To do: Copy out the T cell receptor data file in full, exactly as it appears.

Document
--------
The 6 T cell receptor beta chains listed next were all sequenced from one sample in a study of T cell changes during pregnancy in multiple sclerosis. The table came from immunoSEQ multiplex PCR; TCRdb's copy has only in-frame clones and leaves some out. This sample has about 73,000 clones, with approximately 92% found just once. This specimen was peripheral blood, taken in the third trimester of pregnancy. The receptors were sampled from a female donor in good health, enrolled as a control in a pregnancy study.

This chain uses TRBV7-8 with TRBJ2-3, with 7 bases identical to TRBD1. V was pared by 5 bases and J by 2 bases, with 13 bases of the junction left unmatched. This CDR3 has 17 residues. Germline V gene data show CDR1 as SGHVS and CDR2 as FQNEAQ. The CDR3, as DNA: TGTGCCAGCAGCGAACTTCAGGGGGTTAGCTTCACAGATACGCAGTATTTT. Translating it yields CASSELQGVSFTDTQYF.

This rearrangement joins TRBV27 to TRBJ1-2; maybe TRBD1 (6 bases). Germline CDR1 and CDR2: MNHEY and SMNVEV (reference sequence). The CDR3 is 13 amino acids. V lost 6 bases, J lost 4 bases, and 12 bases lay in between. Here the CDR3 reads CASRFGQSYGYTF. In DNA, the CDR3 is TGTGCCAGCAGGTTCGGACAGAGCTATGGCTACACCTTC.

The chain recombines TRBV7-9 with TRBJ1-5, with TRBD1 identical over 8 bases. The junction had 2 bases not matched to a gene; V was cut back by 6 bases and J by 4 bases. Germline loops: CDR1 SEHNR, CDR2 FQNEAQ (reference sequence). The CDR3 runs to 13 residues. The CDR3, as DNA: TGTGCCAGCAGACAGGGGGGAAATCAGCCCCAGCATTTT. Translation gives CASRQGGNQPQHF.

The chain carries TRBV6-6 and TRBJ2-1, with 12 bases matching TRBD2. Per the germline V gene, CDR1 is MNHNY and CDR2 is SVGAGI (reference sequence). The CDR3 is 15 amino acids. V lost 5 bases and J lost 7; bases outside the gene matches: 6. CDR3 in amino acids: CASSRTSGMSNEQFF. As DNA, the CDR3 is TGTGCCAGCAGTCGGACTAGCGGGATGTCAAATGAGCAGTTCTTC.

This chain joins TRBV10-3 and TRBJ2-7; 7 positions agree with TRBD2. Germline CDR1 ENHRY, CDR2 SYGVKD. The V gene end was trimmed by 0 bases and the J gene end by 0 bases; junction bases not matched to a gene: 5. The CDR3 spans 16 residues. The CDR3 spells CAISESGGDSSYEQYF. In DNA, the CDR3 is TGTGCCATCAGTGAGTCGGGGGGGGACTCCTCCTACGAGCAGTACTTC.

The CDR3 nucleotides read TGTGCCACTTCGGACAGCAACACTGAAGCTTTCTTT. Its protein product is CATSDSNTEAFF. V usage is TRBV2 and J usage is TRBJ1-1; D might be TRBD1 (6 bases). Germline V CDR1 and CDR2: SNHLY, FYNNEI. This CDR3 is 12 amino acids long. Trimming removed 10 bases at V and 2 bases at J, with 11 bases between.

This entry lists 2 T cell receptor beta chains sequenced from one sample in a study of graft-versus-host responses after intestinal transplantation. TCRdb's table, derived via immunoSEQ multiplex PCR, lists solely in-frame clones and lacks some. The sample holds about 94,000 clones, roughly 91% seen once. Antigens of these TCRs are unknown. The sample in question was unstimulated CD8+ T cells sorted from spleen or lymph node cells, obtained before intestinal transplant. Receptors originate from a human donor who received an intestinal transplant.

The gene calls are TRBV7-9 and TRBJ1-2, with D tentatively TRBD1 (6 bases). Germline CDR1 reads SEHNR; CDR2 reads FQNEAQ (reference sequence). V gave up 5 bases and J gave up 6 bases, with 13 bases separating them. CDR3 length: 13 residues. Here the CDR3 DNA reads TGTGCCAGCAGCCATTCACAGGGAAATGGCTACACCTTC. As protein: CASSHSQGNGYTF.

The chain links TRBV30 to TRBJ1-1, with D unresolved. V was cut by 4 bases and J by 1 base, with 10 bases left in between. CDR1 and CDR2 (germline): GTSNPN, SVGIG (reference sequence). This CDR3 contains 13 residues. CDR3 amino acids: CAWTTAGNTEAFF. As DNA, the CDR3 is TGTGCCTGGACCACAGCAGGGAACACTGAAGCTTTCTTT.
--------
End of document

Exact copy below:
The 6 T cell receptor beta chains listed next were all sequenced from one sample in a study of T cell changes during pregnancy in multiple sclerosis. The table came from immunoSEQ multiplex PCR; TCRdb's copy has only in-frame clones and leaves some out. This sample has about 73,000 clones, with approximately 92% found just once. This specimen was peripheral blood, taken in the third trimester of pregnancy. The receptors were sampled from a female donor in good health, enrolled as a control in a pregnancy study.

This chain uses TRBV7-8 with TRBJ2-3, with 7 bases identical to TRBD1. V was pared by 5 bases and J by 2 bases, with 13 bases of the junction left unmatched. This CDR3 has 17 residues. Germline V gene data show CDR1 as SGHVS and CDR2 as FQNEAQ. The CDR3, as DNA: TGTGCCAGCAGCGAACTTCAGGGGGTTAGCTTCACAGATACGCAGTATTTT. Translating it yields CASSELQGVSFTDTQYF.

This rearrangement joins TRBV27 to TRBJ1-2; maybe TRBD1 (6 bases). Germline CDR1 and CDR2: MNHEY and SMNVEV (reference sequence). The CDR3 is 13 amino acids. V lost 6 bases, J lost 4 bases, and 12 bases lay in between. Here the CDR3 reads CASRFGQSYGYTF. In DNA, the CDR3 is TGTGCCAGCAGGTTCGGACAGAGCTATGGCTACACCTTC.

The chain recombines TRBV7-9 with TRBJ1-5, with TRBD1 identical over 8 bases. The junction had 2 bases not matched to a gene; V was cut back by 6 bases and J by 4 bases. Germline loops: CDR1 SEHNR, CDR2 FQNEAQ (reference sequence). The CDR3 runs to 13 residues. The CDR3, as DNA: TGTGCCAGCAGACAGGGGGGAAATCAGCCCCAGCATTTT. Translation gives CASRQGGNQPQHF.

The chain carries TRBV6-6 and TRBJ2-1, with 12 bases matching TRBD2. Per the germline V gene, CDR1 is MNHNY and CDR2 is SVGAGI (reference sequence). The CDR3 is 15 amino acids. V lost 5 bases and J lost 7; bases outside the gene matches: 6. CDR3 in amino acids: CASSRTSGMSNEQFF. As DNA, the CDR3 is TGTGCCAGCAGTCGGACTAGCGGGATGTCAAATGAGCAGTTCTTC.

This chain joins TRBV10-3 and TRBJ2-7; 7 positions agree with TRBD2. Germline CDR1 ENHRY, CDR2 SYGVKD. The V gene end was trimmed by 0 bases and the J gene end by 0 bases; junction bases not matched to a gene: 5. The CDR3 spans 16 residues. The CDR3 spells CAISESGGDSSYEQYF. In DNA, the CDR3 is TGTGCCATCAGTGAGTCGGGGGGGGACTCCTCCTACGAGCAGTACTTC.

The CDR3 nucleotides read TGTGCCACTTCGGACAGCAACACTGAAGCTTTCTTT. Its protein product is CATSDSNTEAFF. V usage is TRBV2 and J usage is TRBJ1-1; D might be TRBD1 (6 bases). Germline V CDR1 and CDR2: SNHLY, FYNNEI. This CDR3 is 12 amino acids long. Trimming removed 10 bases at V and 2 bases at J, with 11 bases between.

This entry lists 2 T cell receptor beta chains sequenced from one sample in a study of graft-versus-host responses after intestinal transplantation. TCRdb's table, derived via immunoSEQ multiplex PCR, lists solely in-frame clones and lacks some. The sample holds about 94,000 clones, roughly 91% seen once. Antigens of these TCRs are unknown. The sample in question was unstimulated CD8+ T cells sorted from spleen or lymph node cells, obtained before intestinal transplant. Receptors originate from a human donor who received an intestinal transplant.

The gene calls are TRBV7-9 and TRBJ1-2, with D tentatively TRBD1 (6 bases). Germline CDR1 reads SEHNR; CDR2 reads FQNEAQ (reference sequence). V gave up 5 bases and J gave up 6 bases, with 13 bases separating them. CDR3 length: 13 residues. Here the CDR3 DNA reads TGTGCCAGCAGCCATTCACAGGGAAATGGCTACACCTTC. As protein: CASSHSQGNGYTF.

The chain links TRBV30 to TRBJ1-1, with D unresolved. V was cut by 4 bases and J by 1 base, with 10 bases left in between. CDR1 and CDR2 (germline): GTSNPN, SVGIG (reference sequence). This CDR3 contains 13 residues. CDR3 amino acids: CAWTTAGNTEAFF. As DNA, the CDR3 is TGTGCCTGGACCACAGCAGGGAACACTGAAGCTTTCTTT.